A new exhibition at the Bourse de Commerce-Pinault Collection brings together the work of Felix Gonzalez-Torres (1957-1996) and Roni Horn (b. 1955), two artists who, at first glance, would seem to have little in common except being openly gay. What they share is an approach to the exhibition as “an experience that brings the viewer into a new relationship with the work and the institution,” according to the show’s curator, which allows for endless dispositions of their works.
A piece by Gonzalez-Torres, for example, a simple curtain of plastic beads, one of many he made, takes on new meaning depending on where and how it is hung. When I saw a golden version of it at the light-filled Fondation Beyeler in Basel, Switzerland in an exhibition of Gonzalez-Torres’s work in 2010, it created a visual shock with Giacometti’s “Walking Man” in full stride behind it. For the artist himself, who died at the age of 38 of AIDS, these curtains had a personal and political meaning relating to the disease, expressed in such titles as “Untitled” (Chemo)” and “Untitled” (Blood).”
The latter, on show in the Bourse de Commerce exhibition, creates a similar shock effect. The first room of the show (see photo at top of page) is breathtakingly beautiful, with the light from the huge windows in the high-ceilinged room illuminating works by both artists. Its peaceful, meditative atmosphere makes you want to stay there. Among a few other works, Gonzalez-Torres’s strings of lightbulbs, “Untitled (For Stockholm)” hang from the ceiling, while Horn’s “Well and Truly” (2009-10), a series of 10 round, pale-blue glass blocks that appear to be full of water stand here and there on the floor, inducing the same feeling of quiet pleasure as a real body of water does.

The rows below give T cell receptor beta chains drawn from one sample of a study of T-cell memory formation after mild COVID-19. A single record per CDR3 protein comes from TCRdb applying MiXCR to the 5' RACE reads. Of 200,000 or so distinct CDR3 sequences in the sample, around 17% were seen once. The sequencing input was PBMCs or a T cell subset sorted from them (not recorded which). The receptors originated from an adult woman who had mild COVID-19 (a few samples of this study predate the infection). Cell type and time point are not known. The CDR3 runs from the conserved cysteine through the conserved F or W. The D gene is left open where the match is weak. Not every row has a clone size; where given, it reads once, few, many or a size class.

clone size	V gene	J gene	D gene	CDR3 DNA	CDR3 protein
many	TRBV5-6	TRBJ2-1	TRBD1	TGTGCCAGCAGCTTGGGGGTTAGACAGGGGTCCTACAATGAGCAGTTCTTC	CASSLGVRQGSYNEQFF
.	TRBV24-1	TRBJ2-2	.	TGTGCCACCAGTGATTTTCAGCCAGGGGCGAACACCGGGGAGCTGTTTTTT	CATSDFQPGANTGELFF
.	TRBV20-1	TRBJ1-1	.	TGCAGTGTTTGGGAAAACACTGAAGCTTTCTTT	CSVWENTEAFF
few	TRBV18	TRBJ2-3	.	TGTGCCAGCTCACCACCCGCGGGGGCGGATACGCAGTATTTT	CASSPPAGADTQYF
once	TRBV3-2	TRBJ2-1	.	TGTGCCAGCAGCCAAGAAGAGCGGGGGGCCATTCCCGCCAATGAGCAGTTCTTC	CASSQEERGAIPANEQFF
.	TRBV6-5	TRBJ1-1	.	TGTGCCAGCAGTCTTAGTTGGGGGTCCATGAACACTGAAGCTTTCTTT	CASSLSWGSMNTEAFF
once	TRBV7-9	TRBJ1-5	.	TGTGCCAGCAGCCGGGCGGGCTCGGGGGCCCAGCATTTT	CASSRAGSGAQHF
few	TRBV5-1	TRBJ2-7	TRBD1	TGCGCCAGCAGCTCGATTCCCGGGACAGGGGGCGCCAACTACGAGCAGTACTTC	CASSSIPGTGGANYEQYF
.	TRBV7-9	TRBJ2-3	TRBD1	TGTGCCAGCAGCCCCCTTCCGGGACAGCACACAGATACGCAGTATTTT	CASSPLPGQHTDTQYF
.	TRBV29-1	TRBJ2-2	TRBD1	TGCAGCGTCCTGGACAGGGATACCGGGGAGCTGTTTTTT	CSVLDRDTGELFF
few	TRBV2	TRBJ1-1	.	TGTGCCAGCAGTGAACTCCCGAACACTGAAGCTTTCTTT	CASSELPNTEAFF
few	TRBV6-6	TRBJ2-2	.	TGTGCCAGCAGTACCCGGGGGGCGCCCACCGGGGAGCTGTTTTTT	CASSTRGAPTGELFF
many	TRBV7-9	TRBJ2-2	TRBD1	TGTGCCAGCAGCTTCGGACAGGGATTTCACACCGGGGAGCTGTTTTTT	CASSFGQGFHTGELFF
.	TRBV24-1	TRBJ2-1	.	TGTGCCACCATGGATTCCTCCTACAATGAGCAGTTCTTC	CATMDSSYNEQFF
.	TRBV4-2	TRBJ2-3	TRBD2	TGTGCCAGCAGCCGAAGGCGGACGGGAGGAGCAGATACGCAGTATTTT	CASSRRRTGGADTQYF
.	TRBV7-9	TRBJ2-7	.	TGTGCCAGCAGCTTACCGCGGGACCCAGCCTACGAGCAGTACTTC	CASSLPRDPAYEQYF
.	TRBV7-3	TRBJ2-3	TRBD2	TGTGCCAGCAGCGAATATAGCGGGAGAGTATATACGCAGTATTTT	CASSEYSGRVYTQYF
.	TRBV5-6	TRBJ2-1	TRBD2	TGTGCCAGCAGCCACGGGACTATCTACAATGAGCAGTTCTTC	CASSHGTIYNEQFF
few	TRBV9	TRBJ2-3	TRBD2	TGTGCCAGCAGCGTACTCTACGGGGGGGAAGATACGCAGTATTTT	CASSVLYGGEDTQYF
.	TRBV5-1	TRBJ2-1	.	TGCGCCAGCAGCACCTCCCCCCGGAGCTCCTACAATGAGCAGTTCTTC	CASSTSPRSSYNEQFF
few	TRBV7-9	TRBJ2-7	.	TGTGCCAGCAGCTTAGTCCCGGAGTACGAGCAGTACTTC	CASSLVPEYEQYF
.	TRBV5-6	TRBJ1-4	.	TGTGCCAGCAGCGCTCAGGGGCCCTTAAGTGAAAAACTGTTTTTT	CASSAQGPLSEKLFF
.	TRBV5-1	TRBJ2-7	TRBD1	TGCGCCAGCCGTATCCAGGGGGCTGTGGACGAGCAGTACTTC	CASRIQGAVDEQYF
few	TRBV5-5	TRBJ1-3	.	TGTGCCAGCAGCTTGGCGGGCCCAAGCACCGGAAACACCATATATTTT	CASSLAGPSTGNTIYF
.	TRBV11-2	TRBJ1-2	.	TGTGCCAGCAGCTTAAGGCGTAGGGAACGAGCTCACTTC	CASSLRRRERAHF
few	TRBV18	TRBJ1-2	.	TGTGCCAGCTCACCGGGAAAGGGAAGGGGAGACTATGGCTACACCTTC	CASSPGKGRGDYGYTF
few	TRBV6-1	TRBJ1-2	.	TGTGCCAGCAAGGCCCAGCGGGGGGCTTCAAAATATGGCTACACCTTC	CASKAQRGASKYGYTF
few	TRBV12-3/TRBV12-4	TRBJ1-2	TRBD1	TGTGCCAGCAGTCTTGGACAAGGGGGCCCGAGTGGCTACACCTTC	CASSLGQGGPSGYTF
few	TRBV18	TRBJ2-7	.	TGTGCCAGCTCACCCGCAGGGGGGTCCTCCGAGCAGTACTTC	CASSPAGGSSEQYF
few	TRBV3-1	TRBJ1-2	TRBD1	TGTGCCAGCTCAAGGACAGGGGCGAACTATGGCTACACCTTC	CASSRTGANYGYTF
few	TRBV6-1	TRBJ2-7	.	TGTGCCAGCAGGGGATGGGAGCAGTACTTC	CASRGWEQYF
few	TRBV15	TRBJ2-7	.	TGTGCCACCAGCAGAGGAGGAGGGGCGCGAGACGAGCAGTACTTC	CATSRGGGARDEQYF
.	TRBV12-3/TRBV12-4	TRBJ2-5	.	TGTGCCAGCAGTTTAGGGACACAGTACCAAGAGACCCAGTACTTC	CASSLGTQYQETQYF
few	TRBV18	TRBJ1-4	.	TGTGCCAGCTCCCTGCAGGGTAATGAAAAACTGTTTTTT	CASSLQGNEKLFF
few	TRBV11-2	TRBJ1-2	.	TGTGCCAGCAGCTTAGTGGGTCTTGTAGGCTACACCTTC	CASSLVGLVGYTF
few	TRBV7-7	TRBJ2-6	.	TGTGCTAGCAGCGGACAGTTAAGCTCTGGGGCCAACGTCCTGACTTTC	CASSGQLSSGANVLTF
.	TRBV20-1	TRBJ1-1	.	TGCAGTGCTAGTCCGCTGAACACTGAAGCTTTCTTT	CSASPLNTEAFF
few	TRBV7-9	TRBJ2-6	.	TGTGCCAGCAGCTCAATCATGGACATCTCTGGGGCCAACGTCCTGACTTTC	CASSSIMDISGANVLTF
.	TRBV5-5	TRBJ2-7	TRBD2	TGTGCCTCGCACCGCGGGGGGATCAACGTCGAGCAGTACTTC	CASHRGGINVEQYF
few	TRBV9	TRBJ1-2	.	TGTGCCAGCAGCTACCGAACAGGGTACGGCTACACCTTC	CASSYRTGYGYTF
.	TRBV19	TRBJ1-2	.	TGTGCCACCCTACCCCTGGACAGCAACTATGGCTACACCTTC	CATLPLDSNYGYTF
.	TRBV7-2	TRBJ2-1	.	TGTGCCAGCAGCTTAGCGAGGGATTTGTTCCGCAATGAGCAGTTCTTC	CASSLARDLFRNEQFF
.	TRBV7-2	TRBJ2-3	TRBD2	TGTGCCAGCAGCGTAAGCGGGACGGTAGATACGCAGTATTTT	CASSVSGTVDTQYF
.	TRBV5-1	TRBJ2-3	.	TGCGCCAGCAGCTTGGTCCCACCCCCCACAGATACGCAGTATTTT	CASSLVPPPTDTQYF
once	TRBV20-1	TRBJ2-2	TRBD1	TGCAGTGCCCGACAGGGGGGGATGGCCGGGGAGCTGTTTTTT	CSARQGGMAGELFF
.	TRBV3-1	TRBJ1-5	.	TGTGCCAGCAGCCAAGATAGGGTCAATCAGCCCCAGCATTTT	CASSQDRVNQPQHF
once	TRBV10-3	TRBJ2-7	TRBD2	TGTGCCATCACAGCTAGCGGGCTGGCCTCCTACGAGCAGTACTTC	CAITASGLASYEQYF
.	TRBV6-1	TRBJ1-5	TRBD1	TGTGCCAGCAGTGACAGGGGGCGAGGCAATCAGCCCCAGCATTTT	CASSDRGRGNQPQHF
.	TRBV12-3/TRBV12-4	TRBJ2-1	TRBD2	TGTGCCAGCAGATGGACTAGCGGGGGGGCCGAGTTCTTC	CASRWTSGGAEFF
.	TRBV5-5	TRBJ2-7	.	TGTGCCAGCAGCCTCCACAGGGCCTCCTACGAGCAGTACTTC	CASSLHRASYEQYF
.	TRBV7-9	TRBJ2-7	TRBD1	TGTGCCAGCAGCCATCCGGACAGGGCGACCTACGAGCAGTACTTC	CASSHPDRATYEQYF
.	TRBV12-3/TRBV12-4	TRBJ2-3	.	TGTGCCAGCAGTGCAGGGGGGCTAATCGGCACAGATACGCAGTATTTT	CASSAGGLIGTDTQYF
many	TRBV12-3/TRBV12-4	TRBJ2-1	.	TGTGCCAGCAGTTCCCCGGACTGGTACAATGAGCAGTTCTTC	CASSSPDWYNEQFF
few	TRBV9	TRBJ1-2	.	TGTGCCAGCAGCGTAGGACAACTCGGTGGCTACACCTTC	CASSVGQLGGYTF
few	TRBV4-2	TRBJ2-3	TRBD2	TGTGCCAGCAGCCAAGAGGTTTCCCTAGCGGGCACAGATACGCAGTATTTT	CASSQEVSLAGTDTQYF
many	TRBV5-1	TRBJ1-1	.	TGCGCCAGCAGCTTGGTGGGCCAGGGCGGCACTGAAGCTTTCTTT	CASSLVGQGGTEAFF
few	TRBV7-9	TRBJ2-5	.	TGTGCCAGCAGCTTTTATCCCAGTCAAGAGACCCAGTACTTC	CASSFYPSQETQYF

Hovering in the back of the room, however, is the implied menace of the blood-red bead curtain, through which the visitor must pass to enter the next room. (Gonzalez-Torres stipulated that these curtains must always be hung in such a way that visitors are obliged to pass through them.)
The political aspects of these often poetic and beautiful works by the two artists, friends who admired each other’s work and carried on a dialogue about it, are subtly expressed, as in the red curtain. One work by Horn here, for example, “a.k.a.” (2008-09) questions the identity of a single individual. It consists of 30 photographs of herself, taken at different ages and arranged in pairs, showing the many faces she has had in her life. “The mutable version of identity is not an aberration,” she says. “The fixed version is the aberration.”
Before you leave the Bourse, pay a visit to the Charles Ray exhibition if you haven’t seen it yet (or even if you have). And don’t miss the recently installed “Opera (QM.15), 2016, by Dominique Gonzalez-Foerster. Visitors enter a dark space and advance slowly toward the song and sight of Maria Callas, channeled by Gonzalez-Foerster, in her iconic red dress, in a video that creates a haunting experience.Favorite